The average open source vulnerability is 2.5 years old

Open source software security was analyzed in a recent report by Synopsys. According to the report, nearly three-quarters of commercial codebases assessed for risk contain open source components impacted by high-risk vulnerabilities.

While codebases containing at least one open source vulnerability remained consistent year over year at 84%, significantly more codebases contained high-risk vulnerabilities in 2023. According to the data, the percentage of codebases with high-risk open source vulnerabilities — those that have been actively exploited, have documented proof-of-concept exploits or are classified as remote code execution vulnerabilities — increased from 48% in 2022 to 74% in 2023.

Ninety-one percent of codebases contained components that were 10 or more versions out-of-date, and 49% of codebases contained components that had no development activity within the past two years. The report also found that the mean age of open source vulnerabilities in the codebases was over 2.5 years old, and nearly a quarter of codebases contained vulnerabilities more than 10 years old.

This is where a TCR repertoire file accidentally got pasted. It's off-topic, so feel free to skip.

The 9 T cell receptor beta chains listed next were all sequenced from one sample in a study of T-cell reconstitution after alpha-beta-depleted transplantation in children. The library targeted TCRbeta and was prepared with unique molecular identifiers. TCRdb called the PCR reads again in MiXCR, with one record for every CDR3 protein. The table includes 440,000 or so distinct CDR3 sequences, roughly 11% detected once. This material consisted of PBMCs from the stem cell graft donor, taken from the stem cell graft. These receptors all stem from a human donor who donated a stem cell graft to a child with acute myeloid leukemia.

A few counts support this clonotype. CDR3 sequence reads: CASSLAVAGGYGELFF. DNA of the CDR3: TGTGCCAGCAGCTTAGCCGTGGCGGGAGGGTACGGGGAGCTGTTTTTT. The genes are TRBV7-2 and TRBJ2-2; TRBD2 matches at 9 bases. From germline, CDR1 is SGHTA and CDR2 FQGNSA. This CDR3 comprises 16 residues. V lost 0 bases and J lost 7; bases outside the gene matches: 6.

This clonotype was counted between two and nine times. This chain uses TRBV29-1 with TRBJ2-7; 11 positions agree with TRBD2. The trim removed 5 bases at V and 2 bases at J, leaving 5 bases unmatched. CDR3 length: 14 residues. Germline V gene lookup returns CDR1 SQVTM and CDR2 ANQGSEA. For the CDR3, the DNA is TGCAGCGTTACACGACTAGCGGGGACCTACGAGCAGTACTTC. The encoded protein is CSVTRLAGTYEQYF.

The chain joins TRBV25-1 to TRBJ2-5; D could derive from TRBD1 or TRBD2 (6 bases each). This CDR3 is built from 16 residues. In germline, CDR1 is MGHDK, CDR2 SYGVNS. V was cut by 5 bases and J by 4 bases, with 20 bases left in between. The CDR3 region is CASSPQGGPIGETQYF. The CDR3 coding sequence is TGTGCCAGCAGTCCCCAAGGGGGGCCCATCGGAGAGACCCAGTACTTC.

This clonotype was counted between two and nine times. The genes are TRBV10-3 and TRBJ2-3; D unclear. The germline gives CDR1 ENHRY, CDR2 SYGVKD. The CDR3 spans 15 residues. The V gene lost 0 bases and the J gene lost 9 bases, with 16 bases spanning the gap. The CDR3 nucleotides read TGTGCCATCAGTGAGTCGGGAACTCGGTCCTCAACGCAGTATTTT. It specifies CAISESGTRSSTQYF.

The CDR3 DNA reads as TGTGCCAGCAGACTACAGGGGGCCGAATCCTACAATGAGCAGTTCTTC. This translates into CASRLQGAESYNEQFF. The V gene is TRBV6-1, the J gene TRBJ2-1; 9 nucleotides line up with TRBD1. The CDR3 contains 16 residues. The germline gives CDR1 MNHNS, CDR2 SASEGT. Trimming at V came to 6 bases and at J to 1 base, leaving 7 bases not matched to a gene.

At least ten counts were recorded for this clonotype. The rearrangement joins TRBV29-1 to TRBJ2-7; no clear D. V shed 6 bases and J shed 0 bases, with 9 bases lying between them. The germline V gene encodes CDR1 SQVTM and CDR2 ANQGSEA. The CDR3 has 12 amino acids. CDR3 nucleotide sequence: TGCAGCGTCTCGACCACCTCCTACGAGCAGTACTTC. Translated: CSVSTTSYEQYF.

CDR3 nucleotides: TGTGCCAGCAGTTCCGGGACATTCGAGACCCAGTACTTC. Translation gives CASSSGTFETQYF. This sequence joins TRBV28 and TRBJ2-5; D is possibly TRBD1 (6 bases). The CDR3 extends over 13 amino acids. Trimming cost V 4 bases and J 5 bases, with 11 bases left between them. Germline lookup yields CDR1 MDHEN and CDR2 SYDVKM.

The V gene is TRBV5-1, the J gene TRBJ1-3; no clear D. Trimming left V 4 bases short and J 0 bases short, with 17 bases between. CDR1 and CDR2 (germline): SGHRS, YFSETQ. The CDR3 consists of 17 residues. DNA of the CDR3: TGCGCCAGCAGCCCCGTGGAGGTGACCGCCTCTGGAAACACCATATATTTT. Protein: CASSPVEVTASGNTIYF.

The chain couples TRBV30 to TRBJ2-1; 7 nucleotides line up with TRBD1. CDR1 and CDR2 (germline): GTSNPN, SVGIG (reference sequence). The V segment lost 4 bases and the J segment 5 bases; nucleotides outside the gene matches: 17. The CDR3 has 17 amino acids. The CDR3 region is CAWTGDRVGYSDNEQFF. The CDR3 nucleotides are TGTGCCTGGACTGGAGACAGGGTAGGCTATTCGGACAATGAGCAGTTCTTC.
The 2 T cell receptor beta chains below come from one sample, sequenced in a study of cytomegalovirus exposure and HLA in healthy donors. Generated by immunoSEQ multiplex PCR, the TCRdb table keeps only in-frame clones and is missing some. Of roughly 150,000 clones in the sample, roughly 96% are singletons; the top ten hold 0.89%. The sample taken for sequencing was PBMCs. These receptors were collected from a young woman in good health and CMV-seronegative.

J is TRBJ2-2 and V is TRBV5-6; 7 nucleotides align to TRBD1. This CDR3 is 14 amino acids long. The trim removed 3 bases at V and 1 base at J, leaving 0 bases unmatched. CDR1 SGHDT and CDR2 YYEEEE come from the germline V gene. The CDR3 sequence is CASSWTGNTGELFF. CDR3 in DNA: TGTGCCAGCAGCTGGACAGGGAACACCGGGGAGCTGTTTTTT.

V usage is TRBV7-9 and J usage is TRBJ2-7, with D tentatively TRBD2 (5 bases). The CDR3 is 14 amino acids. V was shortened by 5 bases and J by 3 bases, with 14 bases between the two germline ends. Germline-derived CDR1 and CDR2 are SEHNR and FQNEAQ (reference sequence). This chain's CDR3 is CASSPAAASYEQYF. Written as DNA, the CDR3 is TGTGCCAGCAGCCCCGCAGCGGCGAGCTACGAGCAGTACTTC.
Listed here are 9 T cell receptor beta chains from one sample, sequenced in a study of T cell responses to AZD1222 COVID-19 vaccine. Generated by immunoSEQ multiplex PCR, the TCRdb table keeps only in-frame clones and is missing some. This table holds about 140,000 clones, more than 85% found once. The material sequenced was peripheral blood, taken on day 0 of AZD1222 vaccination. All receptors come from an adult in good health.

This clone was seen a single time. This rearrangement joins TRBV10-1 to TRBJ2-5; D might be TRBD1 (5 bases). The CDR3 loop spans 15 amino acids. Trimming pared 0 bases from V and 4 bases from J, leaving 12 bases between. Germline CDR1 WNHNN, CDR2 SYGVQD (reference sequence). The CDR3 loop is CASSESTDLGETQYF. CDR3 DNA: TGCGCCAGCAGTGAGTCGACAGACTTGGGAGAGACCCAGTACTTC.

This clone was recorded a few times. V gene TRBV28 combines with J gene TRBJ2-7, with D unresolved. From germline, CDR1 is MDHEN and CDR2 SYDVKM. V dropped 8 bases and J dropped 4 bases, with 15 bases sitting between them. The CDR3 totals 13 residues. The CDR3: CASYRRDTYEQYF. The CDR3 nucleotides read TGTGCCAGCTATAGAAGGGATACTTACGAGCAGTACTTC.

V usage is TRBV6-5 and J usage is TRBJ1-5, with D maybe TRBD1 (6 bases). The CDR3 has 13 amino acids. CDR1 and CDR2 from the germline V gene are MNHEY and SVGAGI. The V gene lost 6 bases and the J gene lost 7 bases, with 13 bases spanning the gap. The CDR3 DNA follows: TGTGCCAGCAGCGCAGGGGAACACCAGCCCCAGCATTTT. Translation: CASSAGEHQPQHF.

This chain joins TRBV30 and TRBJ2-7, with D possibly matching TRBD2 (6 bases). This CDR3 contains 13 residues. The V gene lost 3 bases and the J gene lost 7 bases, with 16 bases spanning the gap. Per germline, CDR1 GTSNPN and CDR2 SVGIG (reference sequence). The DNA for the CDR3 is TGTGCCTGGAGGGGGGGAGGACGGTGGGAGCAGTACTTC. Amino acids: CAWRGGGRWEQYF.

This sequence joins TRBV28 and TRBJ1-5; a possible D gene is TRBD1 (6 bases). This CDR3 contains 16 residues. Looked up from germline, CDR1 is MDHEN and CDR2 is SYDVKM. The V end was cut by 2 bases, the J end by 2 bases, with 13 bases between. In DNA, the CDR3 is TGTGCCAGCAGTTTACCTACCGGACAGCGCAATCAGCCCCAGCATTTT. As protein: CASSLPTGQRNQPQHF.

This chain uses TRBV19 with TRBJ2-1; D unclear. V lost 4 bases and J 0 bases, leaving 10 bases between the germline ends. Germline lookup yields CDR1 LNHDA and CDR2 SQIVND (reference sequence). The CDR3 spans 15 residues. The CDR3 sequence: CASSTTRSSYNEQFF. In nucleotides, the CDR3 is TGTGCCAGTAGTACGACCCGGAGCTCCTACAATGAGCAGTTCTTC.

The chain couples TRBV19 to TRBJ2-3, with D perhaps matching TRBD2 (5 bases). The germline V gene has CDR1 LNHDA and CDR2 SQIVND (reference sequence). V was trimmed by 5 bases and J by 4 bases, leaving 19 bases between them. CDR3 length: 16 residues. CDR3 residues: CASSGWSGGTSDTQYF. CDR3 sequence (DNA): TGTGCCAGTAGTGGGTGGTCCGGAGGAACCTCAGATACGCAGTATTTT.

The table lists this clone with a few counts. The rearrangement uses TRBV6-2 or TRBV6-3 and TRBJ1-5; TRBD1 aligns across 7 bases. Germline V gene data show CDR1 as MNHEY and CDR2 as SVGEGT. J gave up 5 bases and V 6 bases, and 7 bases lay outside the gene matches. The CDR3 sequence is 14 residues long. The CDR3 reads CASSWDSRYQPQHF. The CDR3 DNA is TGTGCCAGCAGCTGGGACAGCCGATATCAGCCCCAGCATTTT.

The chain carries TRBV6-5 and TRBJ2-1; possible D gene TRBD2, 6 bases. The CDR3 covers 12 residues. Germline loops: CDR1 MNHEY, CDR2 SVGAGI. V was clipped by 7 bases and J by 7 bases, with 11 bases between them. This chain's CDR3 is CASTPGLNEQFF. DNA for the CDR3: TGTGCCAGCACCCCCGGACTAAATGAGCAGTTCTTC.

High-risk open source vulnerabilities permeate across critical industries: The computer hardware and semiconductors industry had the highest percentage of codebases with high-risk open source vulnerabilities (88%), followed closely by manufacturing, industrials and robotics at 87%. Closer to the middle of the pack, the big data, AI, BI and machine learning industry had 66% of its codebases impacted by high-risk vulnerabilities. At the bottom of the list, the aerospace, aviation, automotive, transportation and logistics industry still had high-risk vulnerabilities in a third (33%) of its codebases.

The report found that over half (53%) of the codebases contained open source license conflicts, and 31% of codebases were using code with either no discernible license or a customized license. The majority of the open source vulnerabilities that were observed most frequently in this research are classified as Improper Neutralization weaknesses (CWE-707).

Read the full report here.